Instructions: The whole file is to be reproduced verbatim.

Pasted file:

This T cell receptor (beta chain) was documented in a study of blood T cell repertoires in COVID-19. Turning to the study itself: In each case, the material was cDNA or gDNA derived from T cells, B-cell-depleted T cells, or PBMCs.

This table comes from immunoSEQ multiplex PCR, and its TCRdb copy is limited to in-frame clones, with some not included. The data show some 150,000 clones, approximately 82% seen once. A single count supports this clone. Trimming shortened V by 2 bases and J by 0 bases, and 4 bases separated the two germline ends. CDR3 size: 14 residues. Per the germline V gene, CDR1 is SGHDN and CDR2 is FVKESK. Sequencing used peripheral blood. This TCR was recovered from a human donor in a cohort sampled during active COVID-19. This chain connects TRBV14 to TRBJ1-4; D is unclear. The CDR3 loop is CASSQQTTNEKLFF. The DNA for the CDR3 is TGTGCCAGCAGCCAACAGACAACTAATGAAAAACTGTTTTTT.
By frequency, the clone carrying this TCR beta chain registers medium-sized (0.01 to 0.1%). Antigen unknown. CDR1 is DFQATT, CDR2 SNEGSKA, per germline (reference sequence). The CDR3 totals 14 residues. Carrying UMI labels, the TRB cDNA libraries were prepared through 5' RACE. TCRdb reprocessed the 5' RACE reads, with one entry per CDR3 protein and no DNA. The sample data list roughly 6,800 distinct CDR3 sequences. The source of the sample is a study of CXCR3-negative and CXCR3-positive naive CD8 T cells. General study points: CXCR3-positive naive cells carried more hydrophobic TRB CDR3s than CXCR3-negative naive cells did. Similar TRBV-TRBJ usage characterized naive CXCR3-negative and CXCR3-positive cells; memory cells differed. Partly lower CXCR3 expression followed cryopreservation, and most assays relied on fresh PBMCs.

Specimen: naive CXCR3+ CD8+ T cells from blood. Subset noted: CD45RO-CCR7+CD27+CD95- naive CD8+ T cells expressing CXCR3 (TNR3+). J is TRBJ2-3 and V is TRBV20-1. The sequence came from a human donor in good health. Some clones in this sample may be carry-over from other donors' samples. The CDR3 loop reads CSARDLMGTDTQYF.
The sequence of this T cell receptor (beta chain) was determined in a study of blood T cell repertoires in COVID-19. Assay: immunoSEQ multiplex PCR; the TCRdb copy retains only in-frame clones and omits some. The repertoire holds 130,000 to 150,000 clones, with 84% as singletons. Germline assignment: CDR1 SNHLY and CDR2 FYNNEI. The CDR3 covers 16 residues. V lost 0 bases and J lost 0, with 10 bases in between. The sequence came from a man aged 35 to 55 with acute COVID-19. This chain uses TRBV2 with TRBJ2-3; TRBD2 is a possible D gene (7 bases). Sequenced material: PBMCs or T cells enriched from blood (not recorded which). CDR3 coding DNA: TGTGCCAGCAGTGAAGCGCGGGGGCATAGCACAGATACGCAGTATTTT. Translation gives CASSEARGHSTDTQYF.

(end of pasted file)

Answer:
This T cell receptor (beta chain) was documented in a study of blood T cell repertoires in COVID-19. Turning to the study itself: In each case, the material was cDNA or gDNA derived from T cells, B-cell-depleted T cells, or PBMCs.

This table comes from immunoSEQ multiplex PCR, and its TCRdb copy is limited to in-frame clones, with some not included. The data show some 150,000 clones, approximately 82% seen once. A single count supports this clone. Trimming shortened V by 2 bases and J by 0 bases, and 4 bases separated the two germline ends. CDR3 size: 14 residues. Per the germline V gene, CDR1 is SGHDN and CDR2 is FVKESK. Sequencing used peripheral blood. This TCR was recovered from a human donor in a cohort sampled during active COVID-19. This chain connects TRBV14 to TRBJ1-4; D is unclear. The CDR3 loop is CASSQQTTNEKLFF. The DNA for the CDR3 is TGTGCCAGCAGCCAACAGACAACTAATGAAAAACTGTTTTTT.
By frequency, the clone carrying this TCR beta chain registers medium-sized (0.01 to 0.1%). Antigen unknown. CDR1 is DFQATT, CDR2 SNEGSKA, per germline (reference sequence). The CDR3 totals 14 residues. Carrying UMI labels, the TRB cDNA libraries were prepared through 5' RACE. TCRdb reprocessed the 5' RACE reads, with one entry per CDR3 protein and no DNA. The sample data list roughly 6,800 distinct CDR3 sequences. The source of the sample is a study of CXCR3-negative and CXCR3-positive naive CD8 T cells. General study points: CXCR3-positive naive cells carried more hydrophobic TRB CDR3s than CXCR3-negative naive cells did. Similar TRBV-TRBJ usage characterized naive CXCR3-negative and CXCR3-positive cells; memory cells differed. Partly lower CXCR3 expression followed cryopreservation, and most assays relied on fresh PBMCs.

Specimen: naive CXCR3+ CD8+ T cells from blood. Subset noted: CD45RO-CCR7+CD27+CD95- naive CD8+ T cells expressing CXCR3 (TNR3+). J is TRBJ2-3 and V is TRBV20-1. The sequence came from a human donor in good health. Some clones in this sample may be carry-over from other donors' samples. The CDR3 loop reads CSARDLMGTDTQYF.
The sequence of this T cell receptor (beta chain) was determined in a study of blood T cell repertoires in COVID-19. Assay: immunoSEQ multiplex PCR; the TCRdb copy retains only in-frame clones and omits some. The repertoire holds 130,000 to 150,000 clones, with 84% as singletons. Germline assignment: CDR1 SNHLY and CDR2 FYNNEI. The CDR3 covers 16 residues. V lost 0 bases and J lost 0, with 10 bases in between. The sequence came from a man aged 35 to 55 with acute COVID-19. This chain uses TRBV2 with TRBJ2-3; TRBD2 is a possible D gene (7 bases). Sequenced material: PBMCs or T cells enriched from blood (not recorded which). CDR3 coding DNA: TGTGCCAGCAGTGAAGCGCGGGGGCATAGCACAGATACGCAGTATTTT. Translation gives CASSEARGHSTDTQYF.